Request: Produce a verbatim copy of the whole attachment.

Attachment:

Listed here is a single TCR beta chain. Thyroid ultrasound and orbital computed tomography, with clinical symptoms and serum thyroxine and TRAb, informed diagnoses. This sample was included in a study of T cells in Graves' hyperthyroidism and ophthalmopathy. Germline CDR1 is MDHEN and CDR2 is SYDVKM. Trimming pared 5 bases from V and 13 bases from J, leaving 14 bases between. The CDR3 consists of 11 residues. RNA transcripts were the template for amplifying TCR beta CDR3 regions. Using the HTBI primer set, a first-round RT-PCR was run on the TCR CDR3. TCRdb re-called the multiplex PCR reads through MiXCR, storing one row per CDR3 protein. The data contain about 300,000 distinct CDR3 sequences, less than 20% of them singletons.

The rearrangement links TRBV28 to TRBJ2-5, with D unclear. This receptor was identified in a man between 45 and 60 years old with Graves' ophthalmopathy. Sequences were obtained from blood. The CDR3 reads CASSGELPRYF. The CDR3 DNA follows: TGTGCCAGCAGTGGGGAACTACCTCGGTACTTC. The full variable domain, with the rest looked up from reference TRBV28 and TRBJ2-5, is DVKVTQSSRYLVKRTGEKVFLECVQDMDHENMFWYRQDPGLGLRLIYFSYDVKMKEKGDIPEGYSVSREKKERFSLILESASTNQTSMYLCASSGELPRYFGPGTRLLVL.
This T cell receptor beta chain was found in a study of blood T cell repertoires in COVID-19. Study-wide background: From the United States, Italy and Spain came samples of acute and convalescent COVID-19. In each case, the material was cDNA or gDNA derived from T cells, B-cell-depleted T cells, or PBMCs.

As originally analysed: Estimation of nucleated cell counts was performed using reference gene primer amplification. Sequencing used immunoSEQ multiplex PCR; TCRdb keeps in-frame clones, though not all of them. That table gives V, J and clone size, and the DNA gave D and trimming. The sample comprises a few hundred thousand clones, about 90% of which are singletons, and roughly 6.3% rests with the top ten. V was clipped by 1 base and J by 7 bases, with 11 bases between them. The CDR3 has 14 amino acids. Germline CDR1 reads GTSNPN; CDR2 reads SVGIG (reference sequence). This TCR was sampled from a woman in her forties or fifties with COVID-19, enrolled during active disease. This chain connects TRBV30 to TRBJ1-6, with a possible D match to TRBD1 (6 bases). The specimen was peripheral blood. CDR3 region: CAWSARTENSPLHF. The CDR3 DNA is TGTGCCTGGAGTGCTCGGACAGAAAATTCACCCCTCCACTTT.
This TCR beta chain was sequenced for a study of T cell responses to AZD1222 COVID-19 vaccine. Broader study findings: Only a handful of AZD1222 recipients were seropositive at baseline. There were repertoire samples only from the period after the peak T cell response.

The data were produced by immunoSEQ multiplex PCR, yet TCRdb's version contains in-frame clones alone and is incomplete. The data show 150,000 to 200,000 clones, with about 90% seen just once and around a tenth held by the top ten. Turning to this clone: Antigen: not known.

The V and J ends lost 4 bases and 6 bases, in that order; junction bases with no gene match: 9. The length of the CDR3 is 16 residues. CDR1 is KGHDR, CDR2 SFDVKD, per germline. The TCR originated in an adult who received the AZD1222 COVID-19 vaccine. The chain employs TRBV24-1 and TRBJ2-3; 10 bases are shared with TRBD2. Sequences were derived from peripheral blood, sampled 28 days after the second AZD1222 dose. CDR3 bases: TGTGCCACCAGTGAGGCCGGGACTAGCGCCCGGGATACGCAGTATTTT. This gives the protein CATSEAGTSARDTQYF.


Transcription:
Listed here is a single TCR beta chain. Thyroid ultrasound and orbital computed tomography, with clinical symptoms and serum thyroxine and TRAb, informed diagnoses. This sample was included in a study of T cells in Graves' hyperthyroidism and ophthalmopathy. Germline CDR1 is MDHEN and CDR2 is SYDVKM. Trimming pared 5 bases from V and 13 bases from J, leaving 14 bases between. The CDR3 consists of 11 residues. RNA transcripts were the template for amplifying TCR beta CDR3 regions. Using the HTBI primer set, a first-round RT-PCR was run on the TCR CDR3. TCRdb re-called the multiplex PCR reads through MiXCR, storing one row per CDR3 protein. The data contain about 300,000 distinct CDR3 sequences, less than 20% of them singletons.

The rearrangement links TRBV28 to TRBJ2-5, with D unclear. This receptor was identified in a man between 45 and 60 years old with Graves' ophthalmopathy. Sequences were obtained from blood. The CDR3 reads CASSGELPRYF. The CDR3 DNA follows: TGTGCCAGCAGTGGGGAACTACCTCGGTACTTC. The full variable domain, with the rest looked up from reference TRBV28 and TRBJ2-5, is DVKVTQSSRYLVKRTGEKVFLECVQDMDHENMFWYRQDPGLGLRLIYFSYDVKMKEKGDIPEGYSVSREKKERFSLILESASTNQTSMYLCASSGELPRYFGPGTRLLVL.
This T cell receptor beta chain was found in a study of blood T cell repertoires in COVID-19. Study-wide background: From the United States, Italy and Spain came samples of acute and convalescent COVID-19. In each case, the material was cDNA or gDNA derived from T cells, B-cell-depleted T cells, or PBMCs.

As originally analysed: Estimation of nucleated cell counts was performed using reference gene primer amplification. Sequencing used immunoSEQ multiplex PCR; TCRdb keeps in-frame clones, though not all of them. That table gives V, J and clone size, and the DNA gave D and trimming. The sample comprises a few hundred thousand clones, about 90% of which are singletons, and roughly 6.3% rests with the top ten. V was clipped by 1 base and J by 7 bases, with 11 bases between them. The CDR3 has 14 amino acids. Germline CDR1 reads GTSNPN; CDR2 reads SVGIG (reference sequence). This TCR was sampled from a woman in her forties or fifties with COVID-19, enrolled during active disease. This chain connects TRBV30 to TRBJ1-6, with a possible D match to TRBD1 (6 bases). The specimen was peripheral blood. CDR3 region: CAWSARTENSPLHF. The CDR3 DNA is TGTGCCTGGAGTGCTCGGACAGAAAATTCACCCCTCCACTTT.
This TCR beta chain was sequenced for a study of T cell responses to AZD1222 COVID-19 vaccine. Broader study findings: Only a handful of AZD1222 recipients were seropositive at baseline. There were repertoire samples only from the period after the peak T cell response.

The data were produced by immunoSEQ multiplex PCR, yet TCRdb's version contains in-frame clones alone and is incomplete. The data show 150,000 to 200,000 clones, with about 90% seen just once and around a tenth held by the top ten. Turning to this clone: Antigen: not known.

The V and J ends lost 4 bases and 6 bases, in that order; junction bases with no gene match: 9. The length of the CDR3 is 16 residues. CDR1 is KGHDR, CDR2 SFDVKD, per germline. The TCR originated in an adult who received the AZD1222 COVID-19 vaccine. The chain employs TRBV24-1 and TRBJ2-3; 10 bases are shared with TRBD2. Sequences were derived from peripheral blood, sampled 28 days after the second AZD1222 dose. CDR3 bases: TGTGCCACCAGTGAGGCCGGGACTAGCGCCCGGGATACGCAGTATTTT. This gives the protein CATSEAGTSARDTQYF.